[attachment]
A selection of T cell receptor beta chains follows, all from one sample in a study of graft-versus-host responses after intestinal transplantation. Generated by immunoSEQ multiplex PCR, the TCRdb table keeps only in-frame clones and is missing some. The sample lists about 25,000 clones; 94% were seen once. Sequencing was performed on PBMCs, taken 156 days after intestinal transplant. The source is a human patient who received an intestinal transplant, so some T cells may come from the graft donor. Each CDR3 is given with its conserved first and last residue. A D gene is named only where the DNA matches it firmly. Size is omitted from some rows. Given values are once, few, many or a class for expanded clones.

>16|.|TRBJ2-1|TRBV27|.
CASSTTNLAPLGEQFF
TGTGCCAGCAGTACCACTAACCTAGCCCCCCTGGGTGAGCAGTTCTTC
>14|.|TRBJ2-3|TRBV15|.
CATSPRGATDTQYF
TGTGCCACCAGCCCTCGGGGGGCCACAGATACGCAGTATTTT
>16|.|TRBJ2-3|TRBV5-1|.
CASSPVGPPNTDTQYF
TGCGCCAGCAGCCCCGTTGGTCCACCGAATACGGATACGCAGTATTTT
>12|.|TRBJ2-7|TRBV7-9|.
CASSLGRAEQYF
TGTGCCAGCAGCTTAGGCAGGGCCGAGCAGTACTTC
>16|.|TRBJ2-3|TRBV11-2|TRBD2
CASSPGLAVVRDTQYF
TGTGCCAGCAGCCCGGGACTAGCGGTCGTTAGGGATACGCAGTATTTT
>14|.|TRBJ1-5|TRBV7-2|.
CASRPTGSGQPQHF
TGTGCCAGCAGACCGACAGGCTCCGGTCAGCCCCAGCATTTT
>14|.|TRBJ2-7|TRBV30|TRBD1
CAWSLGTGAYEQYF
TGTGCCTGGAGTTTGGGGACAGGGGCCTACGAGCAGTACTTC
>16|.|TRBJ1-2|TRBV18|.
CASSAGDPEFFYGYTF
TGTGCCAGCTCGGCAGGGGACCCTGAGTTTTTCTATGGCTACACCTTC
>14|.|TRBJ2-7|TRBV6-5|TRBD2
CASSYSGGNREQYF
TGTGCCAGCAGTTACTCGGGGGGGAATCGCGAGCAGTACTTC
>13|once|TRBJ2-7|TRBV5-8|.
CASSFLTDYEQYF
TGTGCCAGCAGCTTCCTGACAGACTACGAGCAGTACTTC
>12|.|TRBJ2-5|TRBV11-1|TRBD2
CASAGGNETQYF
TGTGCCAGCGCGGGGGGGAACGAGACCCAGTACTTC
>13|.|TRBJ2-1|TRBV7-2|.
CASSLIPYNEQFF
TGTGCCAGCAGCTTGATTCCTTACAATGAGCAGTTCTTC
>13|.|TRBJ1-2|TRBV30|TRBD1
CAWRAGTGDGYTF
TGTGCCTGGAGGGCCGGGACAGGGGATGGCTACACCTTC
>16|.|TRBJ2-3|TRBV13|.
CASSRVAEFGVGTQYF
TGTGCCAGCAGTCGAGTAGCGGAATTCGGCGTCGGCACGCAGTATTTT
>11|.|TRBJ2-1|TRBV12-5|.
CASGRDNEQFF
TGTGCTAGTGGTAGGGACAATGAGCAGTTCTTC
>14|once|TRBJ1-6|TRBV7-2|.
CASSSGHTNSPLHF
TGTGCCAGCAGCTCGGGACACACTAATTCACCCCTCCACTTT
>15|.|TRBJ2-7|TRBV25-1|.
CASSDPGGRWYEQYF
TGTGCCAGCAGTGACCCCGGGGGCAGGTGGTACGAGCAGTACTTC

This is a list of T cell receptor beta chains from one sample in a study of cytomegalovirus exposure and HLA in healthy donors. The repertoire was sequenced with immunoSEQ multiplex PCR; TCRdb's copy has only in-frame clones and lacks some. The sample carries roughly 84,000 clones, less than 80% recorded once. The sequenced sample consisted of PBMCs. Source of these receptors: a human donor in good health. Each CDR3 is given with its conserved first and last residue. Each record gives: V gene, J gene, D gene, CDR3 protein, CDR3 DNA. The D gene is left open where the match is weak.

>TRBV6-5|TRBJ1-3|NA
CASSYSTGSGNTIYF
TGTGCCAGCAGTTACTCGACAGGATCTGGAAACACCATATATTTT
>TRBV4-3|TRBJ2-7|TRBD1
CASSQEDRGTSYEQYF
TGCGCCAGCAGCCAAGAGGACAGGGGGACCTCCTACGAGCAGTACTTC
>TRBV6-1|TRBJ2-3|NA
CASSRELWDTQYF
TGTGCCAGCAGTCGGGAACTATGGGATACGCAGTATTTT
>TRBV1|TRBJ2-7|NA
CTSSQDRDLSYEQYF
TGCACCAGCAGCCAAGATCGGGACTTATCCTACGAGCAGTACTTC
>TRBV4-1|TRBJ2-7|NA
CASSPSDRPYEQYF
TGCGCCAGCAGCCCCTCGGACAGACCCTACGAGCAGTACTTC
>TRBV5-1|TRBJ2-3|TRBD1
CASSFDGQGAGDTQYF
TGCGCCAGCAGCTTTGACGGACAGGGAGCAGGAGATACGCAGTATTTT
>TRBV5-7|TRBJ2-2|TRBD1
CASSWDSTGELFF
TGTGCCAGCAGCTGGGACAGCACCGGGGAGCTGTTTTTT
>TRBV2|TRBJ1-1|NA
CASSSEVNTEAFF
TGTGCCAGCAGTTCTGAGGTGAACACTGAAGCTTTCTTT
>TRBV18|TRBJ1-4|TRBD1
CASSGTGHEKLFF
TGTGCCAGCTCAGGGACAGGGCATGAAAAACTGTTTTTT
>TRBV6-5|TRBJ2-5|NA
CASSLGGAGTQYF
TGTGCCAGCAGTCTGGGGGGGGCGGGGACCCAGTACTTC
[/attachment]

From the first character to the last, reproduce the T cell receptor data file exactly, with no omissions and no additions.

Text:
A selection of T cell receptor beta chains follows, all from one sample in a study of graft-versus-host responses after intestinal transplantation. Generated by immunoSEQ multiplex PCR, the TCRdb table keeps only in-frame clones and is missing some. The sample lists about 25,000 clones; 94% were seen once. Sequencing was performed on PBMCs, taken 156 days after intestinal transplant. The source is a human patient who received an intestinal transplant, so some T cells may come from the graft donor. Each CDR3 is given with its conserved first and last residue. A D gene is named only where the DNA matches it firmly. Size is omitted from some rows. Given values are once, few, many or a class for expanded clones.

>16|.|TRBJ2-1|TRBV27|.
CASSTTNLAPLGEQFF
TGTGCCAGCAGTACCACTAACCTAGCCCCCCTGGGTGAGCAGTTCTTC
>14|.|TRBJ2-3|TRBV15|.
CATSPRGATDTQYF
TGTGCCACCAGCCCTCGGGGGGCCACAGATACGCAGTATTTT
>16|.|TRBJ2-3|TRBV5-1|.
CASSPVGPPNTDTQYF
TGCGCCAGCAGCCCCGTTGGTCCACCGAATACGGATACGCAGTATTTT
>12|.|TRBJ2-7|TRBV7-9|.
CASSLGRAEQYF
TGTGCCAGCAGCTTAGGCAGGGCCGAGCAGTACTTC
>16|.|TRBJ2-3|TRBV11-2|TRBD2
CASSPGLAVVRDTQYF
TGTGCCAGCAGCCCGGGACTAGCGGTCGTTAGGGATACGCAGTATTTT
>14|.|TRBJ1-5|TRBV7-2|.
CASRPTGSGQPQHF
TGTGCCAGCAGACCGACAGGCTCCGGTCAGCCCCAGCATTTT
>14|.|TRBJ2-7|TRBV30|TRBD1
CAWSLGTGAYEQYF
TGTGCCTGGAGTTTGGGGACAGGGGCCTACGAGCAGTACTTC
>16|.|TRBJ1-2|TRBV18|.
CASSAGDPEFFYGYTF
TGTGCCAGCTCGGCAGGGGACCCTGAGTTTTTCTATGGCTACACCTTC
>14|.|TRBJ2-7|TRBV6-5|TRBD2
CASSYSGGNREQYF
TGTGCCAGCAGTTACTCGGGGGGGAATCGCGAGCAGTACTTC
>13|once|TRBJ2-7|TRBV5-8|.
CASSFLTDYEQYF
TGTGCCAGCAGCTTCCTGACAGACTACGAGCAGTACTTC
>12|.|TRBJ2-5|TRBV11-1|TRBD2
CASAGGNETQYF
TGTGCCAGCGCGGGGGGGAACGAGACCCAGTACTTC
>13|.|TRBJ2-1|TRBV7-2|.
CASSLIPYNEQFF
TGTGCCAGCAGCTTGATTCCTTACAATGAGCAGTTCTTC
>13|.|TRBJ1-2|TRBV30|TRBD1
CAWRAGTGDGYTF
TGTGCCTGGAGGGCCGGGACAGGGGATGGCTACACCTTC
>16|.|TRBJ2-3|TRBV13|.
CASSRVAEFGVGTQYF
TGTGCCAGCAGTCGAGTAGCGGAATTCGGCGTCGGCACGCAGTATTTT
>11|.|TRBJ2-1|TRBV12-5|.
CASGRDNEQFF
TGTGCTAGTGGTAGGGACAATGAGCAGTTCTTC
>14|once|TRBJ1-6|TRBV7-2|.
CASSSGHTNSPLHF
TGTGCCAGCAGCTCGGGACACACTAATTCACCCCTCCACTTT
>15|.|TRBJ2-7|TRBV25-1|.
CASSDPGGRWYEQYF
TGTGCCAGCAGTGACCCCGGGGGCAGGTGGTACGAGCAGTACTTC

This is a list of T cell receptor beta chains from one sample in a study of cytomegalovirus exposure and HLA in healthy donors. The repertoire was sequenced with immunoSEQ multiplex PCR; TCRdb's copy has only in-frame clones and lacks some. The sample carries roughly 84,000 clones, less than 80% recorded once. The sequenced sample consisted of PBMCs. Source of these receptors: a human donor in good health. Each CDR3 is given with its conserved first and last residue. Each record gives: V gene, J gene, D gene, CDR3 protein, CDR3 DNA. The D gene is left open where the match is weak.

>TRBV6-5|TRBJ1-3|NA
CASSYSTGSGNTIYF
TGTGCCAGCAGTTACTCGACAGGATCTGGAAACACCATATATTTT
>TRBV4-3|TRBJ2-7|TRBD1
CASSQEDRGTSYEQYF
TGCGCCAGCAGCCAAGAGGACAGGGGGACCTCCTACGAGCAGTACTTC
>TRBV6-1|TRBJ2-3|NA
CASSRELWDTQYF
TGTGCCAGCAGTCGGGAACTATGGGATACGCAGTATTTT
>TRBV1|TRBJ2-7|NA
CTSSQDRDLSYEQYF
TGCACCAGCAGCCAAGATCGGGACTTATCCTACGAGCAGTACTTC
>TRBV4-1|TRBJ2-7|NA
CASSPSDRPYEQYF
TGCGCCAGCAGCCCCTCGGACAGACCCTACGAGCAGTACTTC
>TRBV5-1|TRBJ2-3|TRBD1
CASSFDGQGAGDTQYF
TGCGCCAGCAGCTTTGACGGACAGGGAGCAGGAGATACGCAGTATTTT
>TRBV5-7|TRBJ2-2|TRBD1
CASSWDSTGELFF
TGTGCCAGCAGCTGGGACAGCACCGGGGAGCTGTTTTTT
>TRBV2|TRBJ1-1|NA
CASSSEVNTEAFF
TGTGCCAGCAGTTCTGAGGTGAACACTGAAGCTTTCTTT
>TRBV18|TRBJ1-4|TRBD1
CASSGTGHEKLFF
TGTGCCAGCTCAGGGACAGGGCATGAAAAACTGTTTTTT
>TRBV6-5|TRBJ2-5|NA
CASSLGGAGTQYF
TGTGCCAGCAGTCTGGGGGGGGCGGGGACCCAGTACTTC